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Practical Wisdom: The Right Way To Do the Right Thing
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Practical Wisdom: The Right Way To Do the Right Thing

3.69  ·  Rating details ·  636 ratings  ·  73 reviews
A reasoned yet urgent call to embrace and protect the essential, practical human quality that has been drummed out of our lives: wisdom.

It's in our nature to want to succeed. It's also human nature to want to do right. But we've lost how to balance the two. How do we get it back?

Practical Wisdom can help. "Practical wisdom" is the essential human quality that combines
Hardcover, 336 pages
Published December 30th 2010 by Riverhead Books (first published December 16th 2010)
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Sep 26, 2012 rated it it was amazing
Reading this book fed my soul.

It argues that we need to have more empathy, freedom to rely on personal judgment, and wisdom of experience in our daily interactions and in our larger institutional structures, when instead we are bound by unbending rules and demoralizing incentives that erode any sense of humanness—concern for others or the greater good—in our interactions. Indeed, they argue that we are weaving an ever tightening net of rules and incentives around ourselves that is draining what
Joshua Buhs
Mar 22, 2013 rated it it was ok
Shelves: b12, non-fiction
They want to restore faith in American institutions--healthcare, law, banking--without instaling more regulations or offering incentives, both of which are too blunt, they say. There answer is to turn to Aristotle's sense of practical wisdom, phronesis. Phronesis is a product of experience and used to reach pragmatic ends. Examples include judges making clever sentences, doctors diagnosing and curing ills, etc. They argue that rulebound institutions prevent this kind of entrepreneurial experimen ...more
Kater Cheek
Apr 22, 2011 rated it it was ok
This pop science book differs from most of its kind in that it relies heavily on the wisdom of the ancient Greeks, specifically Aristotle. Basically, it's a treatise on (like the subtitle says) how to do the right thing in the right way--how to be wise.

Wisdom is one of those things where you don't even realize how much you lack until you're old enough to be a little wise. Who wouldn't want to read a book that helped them make the right decisions? I did. This is exactly the kind of book I like to
Arnav Shah
May 05, 2011 rated it it was amazing
I've always felt that much of the world lacks humanity because we put strict rules in front of using our heads. It appears Barry Schwartz and Kenneth Sharpe feel the same way and dive deep into the way our institutions have become structured and dehumanized. They're thorough in their examples and cover the justice system, the healthcare system, the banking industry, and the educational system. Their explanations include a walk through neuroscience and philosophy alike. I experienced the audioboo ...more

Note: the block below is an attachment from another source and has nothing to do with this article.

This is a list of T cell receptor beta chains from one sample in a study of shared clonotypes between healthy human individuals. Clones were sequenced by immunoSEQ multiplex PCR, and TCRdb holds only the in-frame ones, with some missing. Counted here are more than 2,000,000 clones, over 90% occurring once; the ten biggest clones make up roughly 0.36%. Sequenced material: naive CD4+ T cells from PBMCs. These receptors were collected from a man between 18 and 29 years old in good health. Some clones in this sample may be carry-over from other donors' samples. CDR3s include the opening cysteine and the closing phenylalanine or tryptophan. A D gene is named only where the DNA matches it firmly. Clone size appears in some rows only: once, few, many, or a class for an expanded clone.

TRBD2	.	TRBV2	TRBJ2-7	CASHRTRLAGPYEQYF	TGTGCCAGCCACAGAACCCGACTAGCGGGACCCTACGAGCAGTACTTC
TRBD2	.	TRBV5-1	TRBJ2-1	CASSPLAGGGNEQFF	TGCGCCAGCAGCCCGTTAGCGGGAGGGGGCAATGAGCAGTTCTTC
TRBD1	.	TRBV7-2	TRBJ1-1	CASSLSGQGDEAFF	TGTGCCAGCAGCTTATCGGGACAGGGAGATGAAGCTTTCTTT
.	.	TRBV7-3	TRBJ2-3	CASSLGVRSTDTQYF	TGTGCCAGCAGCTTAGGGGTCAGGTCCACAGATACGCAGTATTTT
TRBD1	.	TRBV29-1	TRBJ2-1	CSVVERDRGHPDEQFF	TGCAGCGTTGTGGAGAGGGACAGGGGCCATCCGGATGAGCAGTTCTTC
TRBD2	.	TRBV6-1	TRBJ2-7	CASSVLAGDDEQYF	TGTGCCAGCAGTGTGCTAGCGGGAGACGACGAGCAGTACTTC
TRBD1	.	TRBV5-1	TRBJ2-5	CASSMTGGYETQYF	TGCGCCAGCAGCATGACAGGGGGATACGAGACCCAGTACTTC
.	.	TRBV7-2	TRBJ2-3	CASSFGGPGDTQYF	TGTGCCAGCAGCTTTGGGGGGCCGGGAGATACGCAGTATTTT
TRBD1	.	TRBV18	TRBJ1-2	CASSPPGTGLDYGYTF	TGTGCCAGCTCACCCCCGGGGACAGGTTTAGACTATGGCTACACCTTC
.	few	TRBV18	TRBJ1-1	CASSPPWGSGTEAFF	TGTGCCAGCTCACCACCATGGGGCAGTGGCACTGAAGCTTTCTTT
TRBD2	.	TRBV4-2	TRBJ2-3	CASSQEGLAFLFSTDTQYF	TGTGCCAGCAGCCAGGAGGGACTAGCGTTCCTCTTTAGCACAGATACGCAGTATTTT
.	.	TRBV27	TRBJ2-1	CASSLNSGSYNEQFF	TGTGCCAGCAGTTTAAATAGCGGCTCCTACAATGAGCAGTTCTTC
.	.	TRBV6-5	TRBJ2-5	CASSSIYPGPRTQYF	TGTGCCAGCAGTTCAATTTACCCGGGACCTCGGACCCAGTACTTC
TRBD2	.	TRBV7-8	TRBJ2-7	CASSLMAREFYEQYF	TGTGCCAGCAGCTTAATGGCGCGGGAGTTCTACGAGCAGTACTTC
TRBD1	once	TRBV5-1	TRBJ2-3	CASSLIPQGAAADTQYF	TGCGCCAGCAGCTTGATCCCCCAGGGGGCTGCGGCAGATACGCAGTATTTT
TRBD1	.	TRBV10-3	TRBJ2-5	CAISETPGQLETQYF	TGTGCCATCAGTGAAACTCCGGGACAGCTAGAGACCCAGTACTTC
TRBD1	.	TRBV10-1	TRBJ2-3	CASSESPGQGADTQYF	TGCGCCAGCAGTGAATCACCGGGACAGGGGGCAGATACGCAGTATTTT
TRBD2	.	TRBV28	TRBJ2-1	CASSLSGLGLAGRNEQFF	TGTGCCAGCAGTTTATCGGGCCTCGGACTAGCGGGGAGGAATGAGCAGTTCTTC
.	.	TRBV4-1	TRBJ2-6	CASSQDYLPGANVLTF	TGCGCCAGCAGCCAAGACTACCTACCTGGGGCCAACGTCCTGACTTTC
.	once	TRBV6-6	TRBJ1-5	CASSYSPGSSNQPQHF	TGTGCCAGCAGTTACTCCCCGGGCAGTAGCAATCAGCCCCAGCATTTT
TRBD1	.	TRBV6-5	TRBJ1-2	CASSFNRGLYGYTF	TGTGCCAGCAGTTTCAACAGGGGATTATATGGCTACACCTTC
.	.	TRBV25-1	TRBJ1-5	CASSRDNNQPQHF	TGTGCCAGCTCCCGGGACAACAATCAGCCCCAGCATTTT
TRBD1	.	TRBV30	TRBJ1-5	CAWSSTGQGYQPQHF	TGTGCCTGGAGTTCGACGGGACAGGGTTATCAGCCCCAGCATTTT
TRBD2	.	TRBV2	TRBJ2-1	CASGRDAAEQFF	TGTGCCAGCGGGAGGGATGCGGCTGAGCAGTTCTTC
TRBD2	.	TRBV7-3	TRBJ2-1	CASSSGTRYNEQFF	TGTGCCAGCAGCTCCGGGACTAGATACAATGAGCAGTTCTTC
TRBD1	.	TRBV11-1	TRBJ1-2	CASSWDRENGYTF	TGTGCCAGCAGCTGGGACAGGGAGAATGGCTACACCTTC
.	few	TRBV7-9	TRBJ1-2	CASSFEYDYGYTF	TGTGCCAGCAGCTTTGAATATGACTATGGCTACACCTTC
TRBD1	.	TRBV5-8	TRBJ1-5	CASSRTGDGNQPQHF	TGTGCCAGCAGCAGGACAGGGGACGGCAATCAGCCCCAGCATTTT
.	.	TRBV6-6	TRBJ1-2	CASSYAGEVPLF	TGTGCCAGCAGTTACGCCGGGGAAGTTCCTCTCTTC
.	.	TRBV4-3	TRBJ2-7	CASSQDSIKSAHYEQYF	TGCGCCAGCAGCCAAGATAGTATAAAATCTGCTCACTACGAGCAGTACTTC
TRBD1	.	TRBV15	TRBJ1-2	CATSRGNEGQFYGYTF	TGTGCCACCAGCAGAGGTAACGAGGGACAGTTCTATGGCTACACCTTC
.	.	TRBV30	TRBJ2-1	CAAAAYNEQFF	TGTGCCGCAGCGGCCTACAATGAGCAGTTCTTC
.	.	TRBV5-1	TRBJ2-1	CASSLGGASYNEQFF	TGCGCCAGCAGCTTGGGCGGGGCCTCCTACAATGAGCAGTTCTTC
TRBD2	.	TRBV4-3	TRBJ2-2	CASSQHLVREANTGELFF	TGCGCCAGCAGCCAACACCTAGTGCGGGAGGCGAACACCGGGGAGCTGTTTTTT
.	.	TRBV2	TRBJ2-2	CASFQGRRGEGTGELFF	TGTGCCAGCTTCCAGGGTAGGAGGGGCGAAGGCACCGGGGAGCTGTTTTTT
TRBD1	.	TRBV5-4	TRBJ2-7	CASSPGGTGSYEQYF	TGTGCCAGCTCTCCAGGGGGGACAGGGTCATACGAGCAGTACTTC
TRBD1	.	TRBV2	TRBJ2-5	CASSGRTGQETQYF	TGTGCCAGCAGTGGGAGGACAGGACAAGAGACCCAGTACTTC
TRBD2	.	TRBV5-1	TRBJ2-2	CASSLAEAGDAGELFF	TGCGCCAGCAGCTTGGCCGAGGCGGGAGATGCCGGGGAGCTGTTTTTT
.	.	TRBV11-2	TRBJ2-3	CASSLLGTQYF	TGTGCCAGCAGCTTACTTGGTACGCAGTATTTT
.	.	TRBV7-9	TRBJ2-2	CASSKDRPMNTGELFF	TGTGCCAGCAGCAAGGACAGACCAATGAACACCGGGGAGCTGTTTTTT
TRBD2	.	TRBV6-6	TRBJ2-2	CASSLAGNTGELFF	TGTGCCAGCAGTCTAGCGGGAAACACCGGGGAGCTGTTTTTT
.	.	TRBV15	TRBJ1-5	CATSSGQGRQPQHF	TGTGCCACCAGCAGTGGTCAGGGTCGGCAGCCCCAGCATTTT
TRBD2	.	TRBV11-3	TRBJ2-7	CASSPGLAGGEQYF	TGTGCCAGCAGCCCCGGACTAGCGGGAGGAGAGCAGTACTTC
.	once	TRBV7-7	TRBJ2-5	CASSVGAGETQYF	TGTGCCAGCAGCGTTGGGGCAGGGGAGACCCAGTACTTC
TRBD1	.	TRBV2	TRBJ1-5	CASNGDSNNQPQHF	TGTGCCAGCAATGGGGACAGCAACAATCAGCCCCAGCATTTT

Raz Pirata
“Wisdom is not the mysterious gift of a handful of sages, but a capacity that we all have.”

I remember slipping out my bedroom window and running over to my friend’s house to watch Spike Lee’s classic film, Do The Right Thing. I don’t know why, but I guess I felt like I just had to watch it. Something in the title captivated me. A simple four words that inspire a headache of questions and complexities.

Do the right thing. What does that even mean? And if we have trouble defining it, how in the goo
Jud Barry
Feb 09, 2011 rated it really liked it
I know I shouldn’t purloin dust-cover blurbs for a book review. Of course they exist to puff the book: “irresistible book, one that every politician, CEO, parent, and citizen in America should read,” “pioneering work,” “a rare and rewarding book,” “must-read new treasure trove.”

But there, I did it. Those phrases come from the blurbs on the back of “Practical Wisdom: The Right Way to Do the Right Thing.”

Which, I know: the title sounds a little self-helpisch, doesn’t it? It’s a shame, that. As mu
Nirmal Kartha
Jul 19, 2014 rated it really liked it
Because I needed the practical wisdom to prevent the dog from biting my ear off.

How you enjoy the book is a measure of your practical wisdom as well - do you rather want to go through the pages like a Bolt of lightning and add one more to your finished shelf? Or do you want to immerse yourself in the book and be changed by it? The book doesn't really incite any major a-ha moments but it does have its beautiful takeaways. I know that I needn't waste my time defining what 'good' is (which is impo
Greg Linster
Nov 28, 2011 rated it it was amazing
In Practical Wisdom Barry Schwartz and Kenneth Sharpe explore the Aristotelian notion of practical wisdom (phronesis). The book touches on some philosophy, but in a very rudimentary sense. Essentially, the book illuminates the problems that come with removing practical wisdom from several of our important institutions. Schwartz and Sharpe argue that we live in a rule and incentive obsessed culture that has crowded out practical wisdom.